Objective: To construct a Standard Operating Procedure (SOP) about the waterbalance, to be used by the health team in the care of children hospitalized in a pediatric nephrology unit. Method: The study was carried out in two stages: integrative review of the literature for the development of SOP and validation by specialists. The search for literature occurred in the electronic databases PUBMED, SCOPUS, LILACS, BDENF. After the bibliographic survey the construction of the SOP was performed, which was evaluated by specialists. The analysis was performed by calculating the Content Validity Index (CVI). Results: nine studies were selected as results of the integrative review. The sample of specialists was composed of nine professionals. The study was evaluated in six items, fi ve of which presented CVI = 1 and one obtained CVI = 0.77. Conclusion: the evaluation of specialists culminated in the validation of SOP, suggesting changes that were accepted and discussed with the literature. Descriptors: WaterBalance; Hydro Electrolytic Balance; Nursing; Protocols; Pediatrics.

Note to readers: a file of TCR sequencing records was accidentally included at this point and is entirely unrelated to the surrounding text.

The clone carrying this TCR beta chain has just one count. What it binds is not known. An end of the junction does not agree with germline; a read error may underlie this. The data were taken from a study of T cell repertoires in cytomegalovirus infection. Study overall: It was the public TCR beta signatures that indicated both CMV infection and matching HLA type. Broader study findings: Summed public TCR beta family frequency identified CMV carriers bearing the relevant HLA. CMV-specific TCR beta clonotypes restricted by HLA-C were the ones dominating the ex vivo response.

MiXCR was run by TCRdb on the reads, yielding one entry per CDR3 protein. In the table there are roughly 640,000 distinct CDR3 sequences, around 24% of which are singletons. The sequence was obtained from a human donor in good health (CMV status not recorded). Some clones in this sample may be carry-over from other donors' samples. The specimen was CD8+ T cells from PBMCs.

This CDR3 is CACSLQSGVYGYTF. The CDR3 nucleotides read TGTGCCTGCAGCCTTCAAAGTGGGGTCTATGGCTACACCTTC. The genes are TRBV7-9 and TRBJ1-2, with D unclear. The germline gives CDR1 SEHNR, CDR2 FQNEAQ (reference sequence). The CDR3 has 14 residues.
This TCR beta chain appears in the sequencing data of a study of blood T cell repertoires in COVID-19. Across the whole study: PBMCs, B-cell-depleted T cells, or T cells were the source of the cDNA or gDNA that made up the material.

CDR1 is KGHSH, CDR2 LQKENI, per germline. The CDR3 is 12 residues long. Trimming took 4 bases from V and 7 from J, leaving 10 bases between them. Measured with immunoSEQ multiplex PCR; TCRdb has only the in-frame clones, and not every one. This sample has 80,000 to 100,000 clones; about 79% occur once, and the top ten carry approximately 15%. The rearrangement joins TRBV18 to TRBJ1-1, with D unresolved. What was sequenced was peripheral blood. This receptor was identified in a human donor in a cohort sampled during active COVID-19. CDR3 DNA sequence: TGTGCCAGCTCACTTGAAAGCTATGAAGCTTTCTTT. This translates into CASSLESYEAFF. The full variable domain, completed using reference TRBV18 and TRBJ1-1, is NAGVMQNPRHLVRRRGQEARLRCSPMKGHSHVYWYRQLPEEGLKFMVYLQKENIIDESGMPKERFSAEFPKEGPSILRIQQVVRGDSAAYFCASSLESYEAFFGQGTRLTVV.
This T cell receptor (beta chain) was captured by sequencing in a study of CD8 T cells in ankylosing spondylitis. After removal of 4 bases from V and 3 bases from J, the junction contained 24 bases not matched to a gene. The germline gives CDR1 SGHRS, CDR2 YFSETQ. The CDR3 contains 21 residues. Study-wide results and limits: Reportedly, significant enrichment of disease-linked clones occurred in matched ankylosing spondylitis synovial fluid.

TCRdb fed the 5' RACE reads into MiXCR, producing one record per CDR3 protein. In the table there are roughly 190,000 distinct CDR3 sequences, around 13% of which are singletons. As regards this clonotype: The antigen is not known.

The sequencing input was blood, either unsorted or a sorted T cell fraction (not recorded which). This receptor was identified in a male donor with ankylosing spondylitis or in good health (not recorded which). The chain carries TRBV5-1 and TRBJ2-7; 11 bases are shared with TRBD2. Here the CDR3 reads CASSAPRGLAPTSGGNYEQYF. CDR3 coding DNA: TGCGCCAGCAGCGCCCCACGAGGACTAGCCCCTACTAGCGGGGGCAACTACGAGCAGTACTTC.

2001). The desert landscape primarily consists of unvege- tated or sparsely vegetated aeolian sand dune fields as a core, surrounded by desert plains, with pediments on the margin (Yang et al., 2003a). The elevation ranges from 1500 m in the southeast to 900 m above sea level in the northwest, with the mega dunes up to 400 m high in the southeast aligned in a SW-NE pattern (Dong et al., 2004). The mean grain size of the dune sand in this desert is between 0.21 mm and 0.22 mm (Jakel, 1996; Yang and Williams, 2003b). There are over 70 lakes in the interdune areas, of which the sur- face area vary from 0.2 km 2 on the southeastern edge of the desert to 1.6 km 2 slightly northwards, and the water depth from 2 m to 16 m (Yang and Williams, 2003b). On the sur- face, there is neither recharging into these lakes nor dis- charging from them, and there is no river in the entire desert (Yang, 2001; Wang and Cheng, 1999). With such hydrolog- ical conditions, vegetation in the study area is sparse. The plant or shrub communities depend mainly on the geomor- phology andon edaphic conditions. The dominant plant species are Haloxylon ammodendron, Psammochoa villosa, Phragmites communis, Artemisia ordosica, while in the area around lakes and springs the denser groundcover observable could be found (Polypogon monspeliensis, Triglochin mar- itima, Achnatherum splendens, Carex sp., Glaux maritima) (Gates et al., 2008a).